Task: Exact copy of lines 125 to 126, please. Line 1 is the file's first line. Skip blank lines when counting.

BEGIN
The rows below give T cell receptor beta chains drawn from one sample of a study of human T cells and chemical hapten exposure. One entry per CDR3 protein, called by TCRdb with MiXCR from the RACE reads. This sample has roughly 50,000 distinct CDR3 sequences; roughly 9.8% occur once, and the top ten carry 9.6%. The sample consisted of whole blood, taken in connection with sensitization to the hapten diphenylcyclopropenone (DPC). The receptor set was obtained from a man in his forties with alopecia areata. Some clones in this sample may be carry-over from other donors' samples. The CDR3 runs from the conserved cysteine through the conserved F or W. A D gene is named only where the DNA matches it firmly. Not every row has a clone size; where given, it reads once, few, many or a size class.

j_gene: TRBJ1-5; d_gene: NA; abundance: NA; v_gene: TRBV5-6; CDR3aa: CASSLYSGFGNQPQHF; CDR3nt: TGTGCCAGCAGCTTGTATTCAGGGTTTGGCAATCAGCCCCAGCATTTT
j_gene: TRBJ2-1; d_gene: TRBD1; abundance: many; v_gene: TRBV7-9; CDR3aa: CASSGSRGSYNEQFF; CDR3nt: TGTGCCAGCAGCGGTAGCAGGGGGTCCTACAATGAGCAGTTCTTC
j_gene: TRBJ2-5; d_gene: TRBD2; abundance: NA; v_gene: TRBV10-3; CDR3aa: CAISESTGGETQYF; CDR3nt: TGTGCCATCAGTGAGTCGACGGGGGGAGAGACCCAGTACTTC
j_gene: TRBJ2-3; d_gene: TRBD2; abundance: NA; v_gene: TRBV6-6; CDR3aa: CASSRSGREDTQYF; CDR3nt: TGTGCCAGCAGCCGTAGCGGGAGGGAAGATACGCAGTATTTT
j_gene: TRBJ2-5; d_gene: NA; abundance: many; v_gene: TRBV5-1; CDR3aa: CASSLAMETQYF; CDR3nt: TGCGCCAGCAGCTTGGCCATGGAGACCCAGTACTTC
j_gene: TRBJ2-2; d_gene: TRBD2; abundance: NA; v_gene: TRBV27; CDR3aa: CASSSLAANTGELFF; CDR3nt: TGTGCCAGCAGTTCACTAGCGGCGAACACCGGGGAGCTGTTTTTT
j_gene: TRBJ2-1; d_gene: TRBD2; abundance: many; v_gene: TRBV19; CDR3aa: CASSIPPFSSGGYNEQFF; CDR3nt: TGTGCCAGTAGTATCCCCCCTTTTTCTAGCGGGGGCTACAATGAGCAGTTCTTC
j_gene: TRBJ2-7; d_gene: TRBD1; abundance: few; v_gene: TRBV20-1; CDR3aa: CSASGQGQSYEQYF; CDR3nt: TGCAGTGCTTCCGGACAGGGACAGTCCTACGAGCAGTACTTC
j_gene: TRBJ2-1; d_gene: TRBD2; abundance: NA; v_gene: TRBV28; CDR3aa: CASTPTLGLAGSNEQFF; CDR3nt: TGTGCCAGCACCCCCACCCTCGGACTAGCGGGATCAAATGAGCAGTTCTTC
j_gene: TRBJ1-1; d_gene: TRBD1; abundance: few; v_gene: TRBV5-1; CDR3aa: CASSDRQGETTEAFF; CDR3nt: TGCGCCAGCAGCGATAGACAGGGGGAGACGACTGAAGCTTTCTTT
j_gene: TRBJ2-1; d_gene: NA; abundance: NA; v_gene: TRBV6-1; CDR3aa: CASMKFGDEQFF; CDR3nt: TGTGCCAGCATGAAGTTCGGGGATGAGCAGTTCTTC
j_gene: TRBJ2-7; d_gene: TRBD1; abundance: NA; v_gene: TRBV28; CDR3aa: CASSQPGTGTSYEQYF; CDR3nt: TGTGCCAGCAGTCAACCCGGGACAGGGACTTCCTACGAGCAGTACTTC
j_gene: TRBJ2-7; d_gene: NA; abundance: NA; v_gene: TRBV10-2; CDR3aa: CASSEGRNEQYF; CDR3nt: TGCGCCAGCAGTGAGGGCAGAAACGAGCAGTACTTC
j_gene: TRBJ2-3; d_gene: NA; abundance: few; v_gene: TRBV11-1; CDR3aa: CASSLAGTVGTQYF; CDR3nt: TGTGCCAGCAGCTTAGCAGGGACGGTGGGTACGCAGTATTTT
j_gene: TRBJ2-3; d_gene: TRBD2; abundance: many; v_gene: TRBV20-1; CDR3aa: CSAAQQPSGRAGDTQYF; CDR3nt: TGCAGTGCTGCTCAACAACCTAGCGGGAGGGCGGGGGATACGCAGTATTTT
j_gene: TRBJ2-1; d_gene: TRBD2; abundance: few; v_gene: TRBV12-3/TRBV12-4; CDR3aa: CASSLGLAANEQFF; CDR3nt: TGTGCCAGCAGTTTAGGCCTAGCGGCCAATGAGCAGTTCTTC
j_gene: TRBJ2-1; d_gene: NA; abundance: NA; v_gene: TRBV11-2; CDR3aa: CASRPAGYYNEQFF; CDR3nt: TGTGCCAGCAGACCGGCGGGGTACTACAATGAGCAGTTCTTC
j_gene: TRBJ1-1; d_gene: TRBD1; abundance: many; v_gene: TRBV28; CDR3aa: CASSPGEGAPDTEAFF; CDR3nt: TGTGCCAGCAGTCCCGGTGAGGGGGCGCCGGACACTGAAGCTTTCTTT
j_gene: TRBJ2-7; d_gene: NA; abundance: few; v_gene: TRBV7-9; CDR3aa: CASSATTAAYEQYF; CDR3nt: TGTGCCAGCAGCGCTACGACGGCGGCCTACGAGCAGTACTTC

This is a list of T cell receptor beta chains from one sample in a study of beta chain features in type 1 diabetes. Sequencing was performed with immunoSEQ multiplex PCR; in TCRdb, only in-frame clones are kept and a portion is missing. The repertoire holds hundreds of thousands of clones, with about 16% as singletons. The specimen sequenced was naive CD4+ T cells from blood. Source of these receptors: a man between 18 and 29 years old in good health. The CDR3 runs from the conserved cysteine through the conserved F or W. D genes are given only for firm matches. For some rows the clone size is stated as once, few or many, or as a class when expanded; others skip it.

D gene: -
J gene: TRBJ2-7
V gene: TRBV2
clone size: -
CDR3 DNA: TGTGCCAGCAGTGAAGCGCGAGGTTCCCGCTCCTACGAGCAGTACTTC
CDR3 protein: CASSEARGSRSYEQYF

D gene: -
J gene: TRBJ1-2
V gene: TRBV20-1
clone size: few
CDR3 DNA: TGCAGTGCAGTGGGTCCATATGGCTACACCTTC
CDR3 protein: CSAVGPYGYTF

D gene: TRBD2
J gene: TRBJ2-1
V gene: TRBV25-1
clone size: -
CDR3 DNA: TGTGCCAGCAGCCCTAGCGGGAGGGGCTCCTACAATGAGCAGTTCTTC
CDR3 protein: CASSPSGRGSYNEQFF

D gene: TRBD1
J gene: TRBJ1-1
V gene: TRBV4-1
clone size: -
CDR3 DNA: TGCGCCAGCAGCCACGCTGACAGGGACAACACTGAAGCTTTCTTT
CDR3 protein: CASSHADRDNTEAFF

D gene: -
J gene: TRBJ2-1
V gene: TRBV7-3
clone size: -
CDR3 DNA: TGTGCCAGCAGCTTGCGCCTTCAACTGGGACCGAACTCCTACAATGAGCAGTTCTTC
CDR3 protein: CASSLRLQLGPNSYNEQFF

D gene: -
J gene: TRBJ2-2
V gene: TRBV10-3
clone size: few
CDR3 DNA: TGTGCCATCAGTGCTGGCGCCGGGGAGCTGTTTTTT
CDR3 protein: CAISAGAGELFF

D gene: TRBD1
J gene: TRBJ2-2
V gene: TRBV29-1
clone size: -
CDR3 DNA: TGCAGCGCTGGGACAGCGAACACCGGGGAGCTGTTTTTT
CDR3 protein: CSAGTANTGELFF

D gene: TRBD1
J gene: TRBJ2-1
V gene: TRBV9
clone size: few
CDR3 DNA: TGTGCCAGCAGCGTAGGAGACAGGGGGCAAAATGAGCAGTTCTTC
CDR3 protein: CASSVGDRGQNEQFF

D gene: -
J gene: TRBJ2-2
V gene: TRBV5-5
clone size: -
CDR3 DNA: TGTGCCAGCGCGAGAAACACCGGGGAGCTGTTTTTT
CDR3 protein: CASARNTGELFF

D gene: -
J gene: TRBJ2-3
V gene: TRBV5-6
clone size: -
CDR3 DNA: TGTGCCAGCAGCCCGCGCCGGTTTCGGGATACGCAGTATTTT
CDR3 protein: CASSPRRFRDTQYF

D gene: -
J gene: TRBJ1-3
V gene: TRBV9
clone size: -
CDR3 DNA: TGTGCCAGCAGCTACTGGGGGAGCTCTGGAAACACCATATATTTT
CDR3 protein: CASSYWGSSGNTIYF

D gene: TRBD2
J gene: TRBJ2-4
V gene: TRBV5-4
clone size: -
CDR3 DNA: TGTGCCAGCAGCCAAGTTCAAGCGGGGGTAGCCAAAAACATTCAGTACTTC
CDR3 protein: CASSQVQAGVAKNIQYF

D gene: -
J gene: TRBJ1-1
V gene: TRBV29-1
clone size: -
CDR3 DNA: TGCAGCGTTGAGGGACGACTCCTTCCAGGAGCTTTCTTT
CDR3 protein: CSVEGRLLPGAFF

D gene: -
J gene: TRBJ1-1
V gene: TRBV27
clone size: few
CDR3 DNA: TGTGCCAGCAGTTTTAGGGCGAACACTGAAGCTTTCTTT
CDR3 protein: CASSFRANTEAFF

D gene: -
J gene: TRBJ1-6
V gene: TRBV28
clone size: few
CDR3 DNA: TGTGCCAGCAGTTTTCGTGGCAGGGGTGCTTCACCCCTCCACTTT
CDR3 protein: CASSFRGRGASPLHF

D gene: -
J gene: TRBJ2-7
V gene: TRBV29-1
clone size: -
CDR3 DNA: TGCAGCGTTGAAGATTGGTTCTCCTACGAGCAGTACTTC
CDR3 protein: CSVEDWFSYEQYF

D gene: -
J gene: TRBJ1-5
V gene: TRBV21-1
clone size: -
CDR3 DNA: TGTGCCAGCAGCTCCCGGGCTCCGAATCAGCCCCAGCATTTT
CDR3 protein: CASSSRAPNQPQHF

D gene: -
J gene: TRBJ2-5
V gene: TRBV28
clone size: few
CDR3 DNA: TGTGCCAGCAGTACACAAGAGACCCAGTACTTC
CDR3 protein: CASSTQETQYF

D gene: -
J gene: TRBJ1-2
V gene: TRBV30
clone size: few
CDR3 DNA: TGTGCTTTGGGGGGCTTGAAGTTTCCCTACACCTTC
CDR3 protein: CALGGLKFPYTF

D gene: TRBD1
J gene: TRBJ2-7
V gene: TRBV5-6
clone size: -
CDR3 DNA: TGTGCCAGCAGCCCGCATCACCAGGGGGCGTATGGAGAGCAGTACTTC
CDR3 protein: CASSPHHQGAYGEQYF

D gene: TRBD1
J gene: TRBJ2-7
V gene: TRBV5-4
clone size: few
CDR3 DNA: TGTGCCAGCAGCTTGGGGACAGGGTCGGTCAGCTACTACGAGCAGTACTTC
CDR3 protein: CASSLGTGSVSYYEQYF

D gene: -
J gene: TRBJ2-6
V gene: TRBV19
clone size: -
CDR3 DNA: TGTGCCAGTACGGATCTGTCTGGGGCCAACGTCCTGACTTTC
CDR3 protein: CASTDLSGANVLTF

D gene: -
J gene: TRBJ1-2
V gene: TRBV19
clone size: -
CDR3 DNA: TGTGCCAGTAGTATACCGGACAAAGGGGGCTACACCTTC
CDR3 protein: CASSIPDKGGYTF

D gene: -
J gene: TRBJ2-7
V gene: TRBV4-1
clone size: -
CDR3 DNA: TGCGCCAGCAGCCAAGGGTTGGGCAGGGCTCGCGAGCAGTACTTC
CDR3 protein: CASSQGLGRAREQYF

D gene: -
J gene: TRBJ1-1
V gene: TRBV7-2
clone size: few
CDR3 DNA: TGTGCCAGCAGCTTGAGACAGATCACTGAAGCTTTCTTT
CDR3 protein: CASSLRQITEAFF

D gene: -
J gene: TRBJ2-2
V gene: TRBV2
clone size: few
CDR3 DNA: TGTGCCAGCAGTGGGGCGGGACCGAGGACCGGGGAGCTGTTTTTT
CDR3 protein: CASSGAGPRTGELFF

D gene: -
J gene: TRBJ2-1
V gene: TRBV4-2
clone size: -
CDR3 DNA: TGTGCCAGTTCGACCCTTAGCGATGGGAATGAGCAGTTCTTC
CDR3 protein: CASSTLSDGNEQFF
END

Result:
J gene: TRBJ2-5
V gene: TRBV28